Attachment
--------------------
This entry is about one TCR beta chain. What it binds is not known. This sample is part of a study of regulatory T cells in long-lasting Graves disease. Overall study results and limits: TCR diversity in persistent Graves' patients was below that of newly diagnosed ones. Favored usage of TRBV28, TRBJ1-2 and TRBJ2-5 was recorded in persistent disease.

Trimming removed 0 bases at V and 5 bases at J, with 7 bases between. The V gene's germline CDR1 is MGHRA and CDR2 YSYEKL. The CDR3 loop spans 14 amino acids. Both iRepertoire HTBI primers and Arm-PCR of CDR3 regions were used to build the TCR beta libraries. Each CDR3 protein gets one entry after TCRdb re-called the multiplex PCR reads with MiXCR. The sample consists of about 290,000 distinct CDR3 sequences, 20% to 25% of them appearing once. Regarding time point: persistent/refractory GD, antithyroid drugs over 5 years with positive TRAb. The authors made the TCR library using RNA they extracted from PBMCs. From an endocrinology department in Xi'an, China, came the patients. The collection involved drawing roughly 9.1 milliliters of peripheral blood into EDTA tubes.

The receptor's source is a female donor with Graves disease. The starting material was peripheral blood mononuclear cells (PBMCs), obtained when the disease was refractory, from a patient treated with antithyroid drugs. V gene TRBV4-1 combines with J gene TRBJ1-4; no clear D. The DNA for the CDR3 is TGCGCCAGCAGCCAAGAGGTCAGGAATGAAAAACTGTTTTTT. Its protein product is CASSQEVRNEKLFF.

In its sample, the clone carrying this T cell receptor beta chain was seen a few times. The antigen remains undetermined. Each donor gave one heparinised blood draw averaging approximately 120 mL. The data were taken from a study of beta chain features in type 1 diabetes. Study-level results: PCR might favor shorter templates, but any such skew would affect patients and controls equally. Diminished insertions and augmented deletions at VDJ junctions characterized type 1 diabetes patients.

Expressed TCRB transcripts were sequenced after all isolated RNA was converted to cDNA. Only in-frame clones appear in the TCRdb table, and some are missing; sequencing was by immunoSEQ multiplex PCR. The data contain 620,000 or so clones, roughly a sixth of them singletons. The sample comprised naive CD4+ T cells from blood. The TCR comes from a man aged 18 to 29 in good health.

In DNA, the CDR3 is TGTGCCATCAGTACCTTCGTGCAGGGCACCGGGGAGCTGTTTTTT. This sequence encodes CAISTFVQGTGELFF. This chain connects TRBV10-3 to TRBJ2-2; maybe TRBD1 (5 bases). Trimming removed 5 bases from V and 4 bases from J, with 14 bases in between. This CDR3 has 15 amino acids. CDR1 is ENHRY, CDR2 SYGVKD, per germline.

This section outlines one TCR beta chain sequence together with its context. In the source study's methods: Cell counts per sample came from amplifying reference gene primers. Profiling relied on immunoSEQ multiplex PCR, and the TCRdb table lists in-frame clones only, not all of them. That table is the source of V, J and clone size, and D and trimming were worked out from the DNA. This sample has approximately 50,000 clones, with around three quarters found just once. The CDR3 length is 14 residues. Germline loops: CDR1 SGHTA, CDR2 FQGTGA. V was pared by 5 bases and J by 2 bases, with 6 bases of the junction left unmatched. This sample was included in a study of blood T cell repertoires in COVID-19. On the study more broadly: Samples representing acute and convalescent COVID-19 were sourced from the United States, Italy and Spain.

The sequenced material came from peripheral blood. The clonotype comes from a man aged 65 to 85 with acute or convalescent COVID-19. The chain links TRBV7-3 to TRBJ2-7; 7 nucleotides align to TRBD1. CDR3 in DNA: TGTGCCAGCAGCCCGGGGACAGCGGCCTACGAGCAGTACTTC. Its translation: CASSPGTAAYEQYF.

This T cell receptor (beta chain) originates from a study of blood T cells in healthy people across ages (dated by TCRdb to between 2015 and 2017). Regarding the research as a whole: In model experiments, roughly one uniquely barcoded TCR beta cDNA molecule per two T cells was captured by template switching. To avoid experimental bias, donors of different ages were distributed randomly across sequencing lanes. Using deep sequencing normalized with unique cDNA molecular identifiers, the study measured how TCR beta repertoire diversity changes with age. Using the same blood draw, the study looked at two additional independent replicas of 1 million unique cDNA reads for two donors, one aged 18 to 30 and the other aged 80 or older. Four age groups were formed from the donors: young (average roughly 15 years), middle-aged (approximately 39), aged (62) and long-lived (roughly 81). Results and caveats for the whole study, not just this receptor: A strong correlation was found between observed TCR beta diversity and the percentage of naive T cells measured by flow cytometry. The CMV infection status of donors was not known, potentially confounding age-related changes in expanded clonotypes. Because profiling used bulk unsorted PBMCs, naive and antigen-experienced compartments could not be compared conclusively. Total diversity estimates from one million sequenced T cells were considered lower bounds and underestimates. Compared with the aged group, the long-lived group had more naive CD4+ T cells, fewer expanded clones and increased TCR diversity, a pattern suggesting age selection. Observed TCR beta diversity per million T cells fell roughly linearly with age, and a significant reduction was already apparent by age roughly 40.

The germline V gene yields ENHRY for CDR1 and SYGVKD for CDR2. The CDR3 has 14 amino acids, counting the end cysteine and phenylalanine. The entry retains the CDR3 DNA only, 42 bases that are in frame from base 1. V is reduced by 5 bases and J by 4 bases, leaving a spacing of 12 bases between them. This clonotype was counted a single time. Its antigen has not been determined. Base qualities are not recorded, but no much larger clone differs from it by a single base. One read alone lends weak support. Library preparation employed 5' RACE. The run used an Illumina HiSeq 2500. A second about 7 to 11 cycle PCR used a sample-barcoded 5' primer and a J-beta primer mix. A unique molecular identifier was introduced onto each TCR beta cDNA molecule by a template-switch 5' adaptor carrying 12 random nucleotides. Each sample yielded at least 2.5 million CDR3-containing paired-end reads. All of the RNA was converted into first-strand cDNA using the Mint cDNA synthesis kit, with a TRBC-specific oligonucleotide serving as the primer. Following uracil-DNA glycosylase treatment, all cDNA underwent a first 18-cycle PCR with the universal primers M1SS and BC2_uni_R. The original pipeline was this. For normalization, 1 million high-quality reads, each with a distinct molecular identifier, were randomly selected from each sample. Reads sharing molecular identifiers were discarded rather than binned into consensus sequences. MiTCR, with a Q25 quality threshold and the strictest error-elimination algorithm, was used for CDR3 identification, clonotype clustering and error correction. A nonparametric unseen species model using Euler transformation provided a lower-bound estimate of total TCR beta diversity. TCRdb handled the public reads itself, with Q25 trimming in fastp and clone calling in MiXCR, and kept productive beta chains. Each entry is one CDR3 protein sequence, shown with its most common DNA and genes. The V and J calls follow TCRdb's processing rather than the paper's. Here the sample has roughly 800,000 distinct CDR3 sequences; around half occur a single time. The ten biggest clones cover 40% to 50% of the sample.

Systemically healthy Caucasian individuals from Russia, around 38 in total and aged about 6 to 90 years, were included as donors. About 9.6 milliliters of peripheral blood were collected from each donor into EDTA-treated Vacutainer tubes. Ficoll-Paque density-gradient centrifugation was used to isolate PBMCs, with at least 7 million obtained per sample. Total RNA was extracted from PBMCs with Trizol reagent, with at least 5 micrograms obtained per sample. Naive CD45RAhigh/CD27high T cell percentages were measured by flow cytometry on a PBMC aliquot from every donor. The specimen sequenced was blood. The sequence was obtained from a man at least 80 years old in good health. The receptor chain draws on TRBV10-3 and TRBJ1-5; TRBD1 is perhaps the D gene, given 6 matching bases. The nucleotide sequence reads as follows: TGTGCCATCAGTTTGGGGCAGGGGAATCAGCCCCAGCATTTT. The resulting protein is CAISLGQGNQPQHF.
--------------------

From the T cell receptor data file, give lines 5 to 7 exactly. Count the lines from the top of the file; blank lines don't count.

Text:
Expressed TCRB transcripts were sequenced after all isolated RNA was converted to cDNA. Only in-frame clones appear in the TCRdb table, and some are missing; sequencing was by immunoSEQ multiplex PCR. The data contain 620,000 or so clones, roughly a sixth of them singletons. The sample comprised naive CD4+ T cells from blood. The TCR comes from a man aged 18 to 29 in good health.

In DNA, the CDR3 is TGTGCCATCAGTACCTTCGTGCAGGGCACCGGGGAGCTGTTTTTT. This sequence encodes CAISTFVQGTGELFF. This chain connects TRBV10-3 to TRBJ2-2; maybe TRBD1 (5 bases). Trimming removed 5 bases from V and 4 bases from J, with 14 bases in between. This CDR3 has 15 amino acids. CDR1 is ENHRY, CDR2 SYGVKD, per germline.

This section outlines one TCR beta chain sequence together with its context. In the source study's methods: Cell counts per sample came from amplifying reference gene primers. Profiling relied on immunoSEQ multiplex PCR, and the TCRdb table lists in-frame clones only, not all of them. That table is the source of V, J and clone size, and D and trimming were worked out from the DNA. This sample has approximately 50,000 clones, with around three quarters found just once. The CDR3 length is 14 residues. Germline loops: CDR1 SGHTA, CDR2 FQGTGA. V was pared by 5 bases and J by 2 bases, with 6 bases of the junction left unmatched. This sample was included in a study of blood T cell repertoires in COVID-19. On the study more broadly: Samples representing acute and convalescent COVID-19 were sourced from the United States, Italy and Spain.